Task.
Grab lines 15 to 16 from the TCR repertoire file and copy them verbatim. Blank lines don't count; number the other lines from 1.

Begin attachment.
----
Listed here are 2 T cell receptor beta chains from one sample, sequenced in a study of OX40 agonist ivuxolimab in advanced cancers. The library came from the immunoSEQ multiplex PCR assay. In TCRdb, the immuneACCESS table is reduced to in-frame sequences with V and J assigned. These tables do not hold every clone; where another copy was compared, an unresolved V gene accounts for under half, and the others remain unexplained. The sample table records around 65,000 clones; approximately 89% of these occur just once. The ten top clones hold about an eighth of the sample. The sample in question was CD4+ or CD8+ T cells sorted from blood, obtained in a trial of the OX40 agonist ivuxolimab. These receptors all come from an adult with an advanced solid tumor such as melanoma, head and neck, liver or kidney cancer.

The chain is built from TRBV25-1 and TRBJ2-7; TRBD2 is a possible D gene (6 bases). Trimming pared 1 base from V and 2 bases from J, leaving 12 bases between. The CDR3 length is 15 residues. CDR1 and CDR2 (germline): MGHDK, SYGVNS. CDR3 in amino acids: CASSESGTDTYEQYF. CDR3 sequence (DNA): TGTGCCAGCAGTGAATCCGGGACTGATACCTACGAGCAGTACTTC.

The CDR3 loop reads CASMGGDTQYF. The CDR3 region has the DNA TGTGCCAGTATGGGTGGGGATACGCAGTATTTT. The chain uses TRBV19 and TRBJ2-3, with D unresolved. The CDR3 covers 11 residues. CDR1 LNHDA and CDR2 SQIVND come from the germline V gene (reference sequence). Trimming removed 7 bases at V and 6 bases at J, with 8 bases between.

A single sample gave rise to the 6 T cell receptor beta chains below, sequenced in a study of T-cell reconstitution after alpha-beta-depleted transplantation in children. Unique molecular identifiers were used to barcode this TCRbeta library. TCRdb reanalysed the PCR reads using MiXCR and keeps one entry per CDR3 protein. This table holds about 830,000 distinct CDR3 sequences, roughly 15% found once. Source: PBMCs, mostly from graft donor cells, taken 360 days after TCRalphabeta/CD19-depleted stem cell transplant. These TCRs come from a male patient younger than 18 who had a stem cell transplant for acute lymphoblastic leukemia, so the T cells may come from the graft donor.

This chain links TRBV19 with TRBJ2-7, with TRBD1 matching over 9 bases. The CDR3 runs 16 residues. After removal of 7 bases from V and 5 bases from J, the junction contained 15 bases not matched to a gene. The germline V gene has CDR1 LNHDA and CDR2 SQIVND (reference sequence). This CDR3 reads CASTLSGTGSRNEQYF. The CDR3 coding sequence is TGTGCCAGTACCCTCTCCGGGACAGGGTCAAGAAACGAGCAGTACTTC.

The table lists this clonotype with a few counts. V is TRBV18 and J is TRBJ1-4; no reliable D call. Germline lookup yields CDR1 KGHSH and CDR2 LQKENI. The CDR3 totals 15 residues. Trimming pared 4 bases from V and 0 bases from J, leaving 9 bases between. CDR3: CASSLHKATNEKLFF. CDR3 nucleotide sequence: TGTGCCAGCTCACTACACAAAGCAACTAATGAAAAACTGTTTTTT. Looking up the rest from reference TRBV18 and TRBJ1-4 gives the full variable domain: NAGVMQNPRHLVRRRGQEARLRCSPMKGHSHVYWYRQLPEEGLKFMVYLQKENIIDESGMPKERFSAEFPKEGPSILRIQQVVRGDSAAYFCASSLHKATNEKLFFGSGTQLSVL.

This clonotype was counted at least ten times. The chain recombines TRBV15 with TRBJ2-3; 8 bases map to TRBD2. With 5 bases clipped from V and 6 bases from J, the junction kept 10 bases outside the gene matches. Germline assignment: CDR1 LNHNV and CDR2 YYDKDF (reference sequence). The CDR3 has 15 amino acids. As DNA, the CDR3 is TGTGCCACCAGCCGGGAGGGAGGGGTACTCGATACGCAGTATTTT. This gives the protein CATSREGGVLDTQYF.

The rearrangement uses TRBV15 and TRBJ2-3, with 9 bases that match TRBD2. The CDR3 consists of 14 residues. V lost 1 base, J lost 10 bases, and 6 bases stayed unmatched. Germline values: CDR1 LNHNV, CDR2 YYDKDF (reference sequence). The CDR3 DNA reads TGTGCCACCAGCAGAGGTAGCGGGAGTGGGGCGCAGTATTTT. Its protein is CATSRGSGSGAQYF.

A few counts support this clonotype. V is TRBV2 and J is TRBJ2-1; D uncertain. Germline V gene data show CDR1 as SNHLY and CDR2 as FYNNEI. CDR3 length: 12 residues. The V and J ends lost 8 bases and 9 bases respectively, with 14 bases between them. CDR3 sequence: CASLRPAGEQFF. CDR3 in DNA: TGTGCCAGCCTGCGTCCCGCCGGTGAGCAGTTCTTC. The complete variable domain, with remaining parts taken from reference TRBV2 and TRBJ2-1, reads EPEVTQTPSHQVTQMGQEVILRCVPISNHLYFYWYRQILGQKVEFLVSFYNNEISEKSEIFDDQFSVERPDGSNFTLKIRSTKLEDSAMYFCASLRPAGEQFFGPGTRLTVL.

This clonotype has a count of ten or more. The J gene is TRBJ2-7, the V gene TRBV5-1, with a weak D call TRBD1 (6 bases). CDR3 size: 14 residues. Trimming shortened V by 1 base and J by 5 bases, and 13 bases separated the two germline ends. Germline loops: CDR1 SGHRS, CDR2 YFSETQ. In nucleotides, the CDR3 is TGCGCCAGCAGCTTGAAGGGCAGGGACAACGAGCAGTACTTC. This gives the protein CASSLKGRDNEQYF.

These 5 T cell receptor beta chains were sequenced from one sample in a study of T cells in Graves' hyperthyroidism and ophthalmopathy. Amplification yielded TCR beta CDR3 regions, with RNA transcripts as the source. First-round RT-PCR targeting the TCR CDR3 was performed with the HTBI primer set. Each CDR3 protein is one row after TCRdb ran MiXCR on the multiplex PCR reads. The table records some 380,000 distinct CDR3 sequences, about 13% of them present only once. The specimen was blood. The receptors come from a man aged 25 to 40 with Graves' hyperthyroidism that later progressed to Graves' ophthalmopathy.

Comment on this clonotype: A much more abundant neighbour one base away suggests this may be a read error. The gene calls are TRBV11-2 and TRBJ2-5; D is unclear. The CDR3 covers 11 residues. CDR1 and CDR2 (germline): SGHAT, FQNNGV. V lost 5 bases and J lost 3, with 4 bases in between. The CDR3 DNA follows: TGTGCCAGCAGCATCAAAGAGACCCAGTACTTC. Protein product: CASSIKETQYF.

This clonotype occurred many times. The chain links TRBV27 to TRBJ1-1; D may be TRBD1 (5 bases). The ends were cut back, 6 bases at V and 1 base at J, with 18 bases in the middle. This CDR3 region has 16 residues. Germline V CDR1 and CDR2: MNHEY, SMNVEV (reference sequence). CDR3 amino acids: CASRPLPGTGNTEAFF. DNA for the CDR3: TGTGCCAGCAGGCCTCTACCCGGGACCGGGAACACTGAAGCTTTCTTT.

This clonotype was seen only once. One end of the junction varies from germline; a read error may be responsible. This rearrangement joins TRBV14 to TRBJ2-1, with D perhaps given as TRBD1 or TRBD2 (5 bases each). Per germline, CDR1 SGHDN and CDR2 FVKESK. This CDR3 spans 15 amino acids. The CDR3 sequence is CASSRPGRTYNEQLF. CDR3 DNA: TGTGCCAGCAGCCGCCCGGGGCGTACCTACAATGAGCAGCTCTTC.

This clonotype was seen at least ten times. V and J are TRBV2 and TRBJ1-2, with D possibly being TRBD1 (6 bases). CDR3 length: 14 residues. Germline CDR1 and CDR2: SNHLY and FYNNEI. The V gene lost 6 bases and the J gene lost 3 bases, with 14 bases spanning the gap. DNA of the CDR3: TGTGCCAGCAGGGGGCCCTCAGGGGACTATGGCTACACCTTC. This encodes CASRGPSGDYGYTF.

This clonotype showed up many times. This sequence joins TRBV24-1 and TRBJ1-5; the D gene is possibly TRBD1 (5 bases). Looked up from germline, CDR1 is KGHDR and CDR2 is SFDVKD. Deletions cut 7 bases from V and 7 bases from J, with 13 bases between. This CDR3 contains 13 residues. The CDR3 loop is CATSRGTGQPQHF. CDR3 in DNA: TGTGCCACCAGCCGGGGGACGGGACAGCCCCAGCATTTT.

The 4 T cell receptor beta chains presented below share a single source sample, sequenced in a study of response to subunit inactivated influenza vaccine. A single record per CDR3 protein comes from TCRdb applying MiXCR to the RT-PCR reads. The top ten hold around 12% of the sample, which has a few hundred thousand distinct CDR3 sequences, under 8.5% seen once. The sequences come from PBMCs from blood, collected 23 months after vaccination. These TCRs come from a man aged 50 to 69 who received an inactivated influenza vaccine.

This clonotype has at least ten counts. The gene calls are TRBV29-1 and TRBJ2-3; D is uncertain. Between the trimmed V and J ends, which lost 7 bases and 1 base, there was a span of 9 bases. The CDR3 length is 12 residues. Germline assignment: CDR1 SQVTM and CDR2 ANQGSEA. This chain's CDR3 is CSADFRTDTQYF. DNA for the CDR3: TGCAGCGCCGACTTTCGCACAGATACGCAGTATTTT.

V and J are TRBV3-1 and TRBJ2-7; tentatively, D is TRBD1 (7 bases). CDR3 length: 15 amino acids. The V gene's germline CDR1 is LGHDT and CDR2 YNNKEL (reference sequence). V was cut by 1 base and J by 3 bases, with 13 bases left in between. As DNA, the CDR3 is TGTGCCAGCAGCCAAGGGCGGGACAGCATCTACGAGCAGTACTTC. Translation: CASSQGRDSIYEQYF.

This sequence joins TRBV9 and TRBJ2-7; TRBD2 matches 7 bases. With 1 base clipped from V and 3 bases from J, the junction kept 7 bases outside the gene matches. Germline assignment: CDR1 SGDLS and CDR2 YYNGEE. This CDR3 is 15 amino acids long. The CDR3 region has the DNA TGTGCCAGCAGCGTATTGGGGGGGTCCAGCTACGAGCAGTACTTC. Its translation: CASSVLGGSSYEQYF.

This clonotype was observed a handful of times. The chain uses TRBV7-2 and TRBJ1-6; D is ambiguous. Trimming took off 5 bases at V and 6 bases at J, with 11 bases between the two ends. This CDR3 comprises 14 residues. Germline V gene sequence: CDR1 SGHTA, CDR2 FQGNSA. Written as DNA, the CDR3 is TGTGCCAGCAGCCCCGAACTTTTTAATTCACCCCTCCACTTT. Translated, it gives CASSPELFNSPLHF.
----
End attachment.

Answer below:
This clonotype was seen at least ten times. V and J are TRBV2 and TRBJ1-2, with D possibly being TRBD1 (6 bases). CDR3 length: 14 residues. Germline CDR1 and CDR2: SNHLY and FYNNEI. The V gene lost 6 bases and the J gene lost 3 bases, with 14 bases spanning the gap. DNA of the CDR3: TGTGCCAGCAGGGGGCCCTCAGGGGACTATGGCTACACCTTC. This encodes CASRGPSGDYGYTF.

This clonotype showed up many times. This sequence joins TRBV24-1 and TRBJ1-5; the D gene is possibly TRBD1 (5 bases). Looked up from germline, CDR1 is KGHDR and CDR2 is SFDVKD. Deletions cut 7 bases from V and 7 bases from J, with 13 bases between. This CDR3 contains 13 residues. The CDR3 loop is CATSRGTGQPQHF. CDR3 in DNA: TGTGCCACCAGCCGGGGGACGGGACAGCCCCAGCATTTT.